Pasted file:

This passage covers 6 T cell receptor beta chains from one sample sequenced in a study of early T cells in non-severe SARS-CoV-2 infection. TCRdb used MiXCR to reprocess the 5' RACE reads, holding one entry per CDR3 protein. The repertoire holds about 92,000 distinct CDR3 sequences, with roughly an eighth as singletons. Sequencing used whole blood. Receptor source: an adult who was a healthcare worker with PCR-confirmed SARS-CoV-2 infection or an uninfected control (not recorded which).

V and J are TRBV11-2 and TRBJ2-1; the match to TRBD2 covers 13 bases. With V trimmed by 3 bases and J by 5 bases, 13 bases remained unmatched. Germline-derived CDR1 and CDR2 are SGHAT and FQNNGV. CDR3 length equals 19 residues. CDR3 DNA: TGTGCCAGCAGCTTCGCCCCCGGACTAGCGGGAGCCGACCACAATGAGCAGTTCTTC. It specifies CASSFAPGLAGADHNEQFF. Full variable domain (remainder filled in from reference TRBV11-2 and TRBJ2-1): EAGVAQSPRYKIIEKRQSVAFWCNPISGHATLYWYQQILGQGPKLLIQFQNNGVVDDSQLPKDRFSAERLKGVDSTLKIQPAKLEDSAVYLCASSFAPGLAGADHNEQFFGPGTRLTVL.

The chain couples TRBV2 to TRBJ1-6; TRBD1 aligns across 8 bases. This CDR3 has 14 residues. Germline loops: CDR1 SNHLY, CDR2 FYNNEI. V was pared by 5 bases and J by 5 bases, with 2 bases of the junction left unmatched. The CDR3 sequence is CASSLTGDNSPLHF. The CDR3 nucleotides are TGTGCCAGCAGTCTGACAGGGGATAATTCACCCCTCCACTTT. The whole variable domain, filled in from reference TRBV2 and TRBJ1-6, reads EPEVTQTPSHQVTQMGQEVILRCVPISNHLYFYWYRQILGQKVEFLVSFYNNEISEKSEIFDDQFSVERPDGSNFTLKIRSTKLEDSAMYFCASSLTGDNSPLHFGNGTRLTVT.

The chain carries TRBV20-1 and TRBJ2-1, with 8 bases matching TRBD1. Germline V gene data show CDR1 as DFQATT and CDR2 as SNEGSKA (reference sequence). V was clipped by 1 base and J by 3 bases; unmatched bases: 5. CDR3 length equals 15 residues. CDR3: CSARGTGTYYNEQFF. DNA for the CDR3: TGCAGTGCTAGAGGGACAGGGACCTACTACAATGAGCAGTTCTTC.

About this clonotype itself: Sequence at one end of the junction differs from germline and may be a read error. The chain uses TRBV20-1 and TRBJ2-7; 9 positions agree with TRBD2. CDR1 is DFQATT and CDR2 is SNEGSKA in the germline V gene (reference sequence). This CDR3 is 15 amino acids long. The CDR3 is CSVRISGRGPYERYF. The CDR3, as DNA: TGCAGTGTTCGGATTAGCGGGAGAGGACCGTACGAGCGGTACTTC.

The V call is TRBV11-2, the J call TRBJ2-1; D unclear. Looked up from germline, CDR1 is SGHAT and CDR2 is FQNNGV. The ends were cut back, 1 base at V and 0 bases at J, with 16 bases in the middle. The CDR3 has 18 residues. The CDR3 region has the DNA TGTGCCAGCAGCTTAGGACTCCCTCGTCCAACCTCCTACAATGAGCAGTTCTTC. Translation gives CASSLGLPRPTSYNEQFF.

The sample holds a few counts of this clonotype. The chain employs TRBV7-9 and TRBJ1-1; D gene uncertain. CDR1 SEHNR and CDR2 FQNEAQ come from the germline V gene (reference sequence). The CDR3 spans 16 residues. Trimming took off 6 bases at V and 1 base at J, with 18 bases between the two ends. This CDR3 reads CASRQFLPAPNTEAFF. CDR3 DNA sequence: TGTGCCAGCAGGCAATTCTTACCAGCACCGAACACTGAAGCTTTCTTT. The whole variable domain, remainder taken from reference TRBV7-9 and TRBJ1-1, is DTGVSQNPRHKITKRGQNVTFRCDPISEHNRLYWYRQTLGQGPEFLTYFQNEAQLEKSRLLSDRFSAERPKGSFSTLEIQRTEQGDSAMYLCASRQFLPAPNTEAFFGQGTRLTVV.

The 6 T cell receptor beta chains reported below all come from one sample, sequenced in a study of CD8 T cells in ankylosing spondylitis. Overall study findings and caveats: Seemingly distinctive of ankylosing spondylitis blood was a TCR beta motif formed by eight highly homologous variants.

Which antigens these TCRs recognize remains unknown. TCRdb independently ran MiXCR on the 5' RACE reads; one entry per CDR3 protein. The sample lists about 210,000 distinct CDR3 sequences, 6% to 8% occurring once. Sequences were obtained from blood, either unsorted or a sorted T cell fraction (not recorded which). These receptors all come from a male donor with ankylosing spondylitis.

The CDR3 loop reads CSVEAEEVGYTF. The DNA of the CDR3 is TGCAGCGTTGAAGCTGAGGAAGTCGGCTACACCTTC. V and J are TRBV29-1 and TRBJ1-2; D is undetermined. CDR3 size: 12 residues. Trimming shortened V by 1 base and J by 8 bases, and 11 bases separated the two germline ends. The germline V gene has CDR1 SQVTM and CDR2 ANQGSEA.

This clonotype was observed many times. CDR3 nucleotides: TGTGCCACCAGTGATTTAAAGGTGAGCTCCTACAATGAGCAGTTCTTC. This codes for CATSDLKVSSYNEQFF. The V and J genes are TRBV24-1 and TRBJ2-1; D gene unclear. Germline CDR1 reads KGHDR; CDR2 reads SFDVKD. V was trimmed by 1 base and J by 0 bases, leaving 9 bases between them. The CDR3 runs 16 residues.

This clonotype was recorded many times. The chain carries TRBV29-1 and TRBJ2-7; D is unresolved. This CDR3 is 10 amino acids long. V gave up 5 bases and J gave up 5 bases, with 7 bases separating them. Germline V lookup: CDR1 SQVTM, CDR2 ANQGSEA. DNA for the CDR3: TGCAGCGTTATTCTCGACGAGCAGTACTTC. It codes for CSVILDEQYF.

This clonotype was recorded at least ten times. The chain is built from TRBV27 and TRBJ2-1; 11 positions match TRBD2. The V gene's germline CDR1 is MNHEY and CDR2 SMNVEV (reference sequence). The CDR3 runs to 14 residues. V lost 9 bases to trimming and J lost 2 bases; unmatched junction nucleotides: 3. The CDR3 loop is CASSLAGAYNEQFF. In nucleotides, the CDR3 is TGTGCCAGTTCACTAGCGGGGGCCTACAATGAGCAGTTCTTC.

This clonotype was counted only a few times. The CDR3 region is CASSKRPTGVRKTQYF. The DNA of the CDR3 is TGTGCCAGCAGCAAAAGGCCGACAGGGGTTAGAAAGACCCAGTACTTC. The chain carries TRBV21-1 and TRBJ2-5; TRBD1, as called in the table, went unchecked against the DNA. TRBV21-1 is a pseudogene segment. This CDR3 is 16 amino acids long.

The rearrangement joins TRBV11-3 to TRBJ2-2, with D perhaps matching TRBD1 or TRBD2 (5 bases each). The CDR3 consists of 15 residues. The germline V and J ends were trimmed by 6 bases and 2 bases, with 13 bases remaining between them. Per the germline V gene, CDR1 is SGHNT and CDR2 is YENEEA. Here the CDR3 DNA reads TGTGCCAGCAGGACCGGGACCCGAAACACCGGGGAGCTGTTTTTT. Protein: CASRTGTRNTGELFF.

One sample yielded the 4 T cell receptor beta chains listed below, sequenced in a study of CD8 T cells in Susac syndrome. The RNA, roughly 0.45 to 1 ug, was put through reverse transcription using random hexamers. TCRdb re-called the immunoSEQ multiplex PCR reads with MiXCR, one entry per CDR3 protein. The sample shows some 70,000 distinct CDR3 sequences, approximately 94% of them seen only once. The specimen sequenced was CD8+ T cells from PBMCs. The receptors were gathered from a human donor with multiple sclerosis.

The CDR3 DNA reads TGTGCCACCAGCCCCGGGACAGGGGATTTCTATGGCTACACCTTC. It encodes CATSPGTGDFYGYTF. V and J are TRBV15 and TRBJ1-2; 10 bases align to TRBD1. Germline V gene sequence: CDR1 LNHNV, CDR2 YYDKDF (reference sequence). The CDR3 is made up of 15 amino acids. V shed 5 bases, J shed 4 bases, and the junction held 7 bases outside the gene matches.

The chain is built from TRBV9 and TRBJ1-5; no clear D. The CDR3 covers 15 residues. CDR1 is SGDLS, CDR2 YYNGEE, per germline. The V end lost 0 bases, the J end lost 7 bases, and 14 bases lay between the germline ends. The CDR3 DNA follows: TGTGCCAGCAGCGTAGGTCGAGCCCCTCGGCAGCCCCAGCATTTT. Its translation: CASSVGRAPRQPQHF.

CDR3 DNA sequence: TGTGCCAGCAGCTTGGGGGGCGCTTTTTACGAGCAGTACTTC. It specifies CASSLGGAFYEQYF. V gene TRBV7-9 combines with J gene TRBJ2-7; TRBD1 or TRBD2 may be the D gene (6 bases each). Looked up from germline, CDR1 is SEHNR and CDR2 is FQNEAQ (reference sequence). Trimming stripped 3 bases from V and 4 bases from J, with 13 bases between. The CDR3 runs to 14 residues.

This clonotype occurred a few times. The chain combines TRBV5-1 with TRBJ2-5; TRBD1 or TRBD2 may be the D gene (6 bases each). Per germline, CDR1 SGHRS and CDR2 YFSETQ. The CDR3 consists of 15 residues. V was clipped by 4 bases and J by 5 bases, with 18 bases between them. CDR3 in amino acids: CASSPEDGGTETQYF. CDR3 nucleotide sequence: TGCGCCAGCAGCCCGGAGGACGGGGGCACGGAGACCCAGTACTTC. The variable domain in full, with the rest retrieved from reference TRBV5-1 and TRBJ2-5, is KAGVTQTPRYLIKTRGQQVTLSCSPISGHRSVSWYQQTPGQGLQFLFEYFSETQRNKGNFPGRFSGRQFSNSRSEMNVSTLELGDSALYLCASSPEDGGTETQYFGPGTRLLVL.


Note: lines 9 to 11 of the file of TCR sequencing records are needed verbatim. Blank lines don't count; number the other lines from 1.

Which antigens these TCRs recognize remains unknown. TCRdb independently ran MiXCR on the 5' RACE reads; one entry per CDR3 protein. The sample lists about 210,000 distinct CDR3 sequences, 6% to 8% occurring once. Sequences were obtained from blood, either unsorted or a sorted T cell fraction (not recorded which). These receptors all come from a male donor with ankylosing spondylitis.

The CDR3 loop reads CSVEAEEVGYTF. The DNA of the CDR3 is TGCAGCGTTGAAGCTGAGGAAGTCGGCTACACCTTC. V and J are TRBV29-1 and TRBJ1-2; D is undetermined. CDR3 size: 12 residues. Trimming shortened V by 1 base and J by 8 bases, and 11 bases separated the two germline ends. The germline V gene has CDR1 SQVTM and CDR2 ANQGSEA.

This clonotype was observed many times. CDR3 nucleotides: TGTGCCACCAGTGATTTAAAGGTGAGCTCCTACAATGAGCAGTTCTTC. This codes for CATSDLKVSSYNEQFF. The V and J genes are TRBV24-1 and TRBJ2-1; D gene unclear. Germline CDR1 reads KGHDR; CDR2 reads SFDVKD. V was trimmed by 1 base and J by 0 bases, leaving 9 bases between them. The CDR3 runs 16 residues.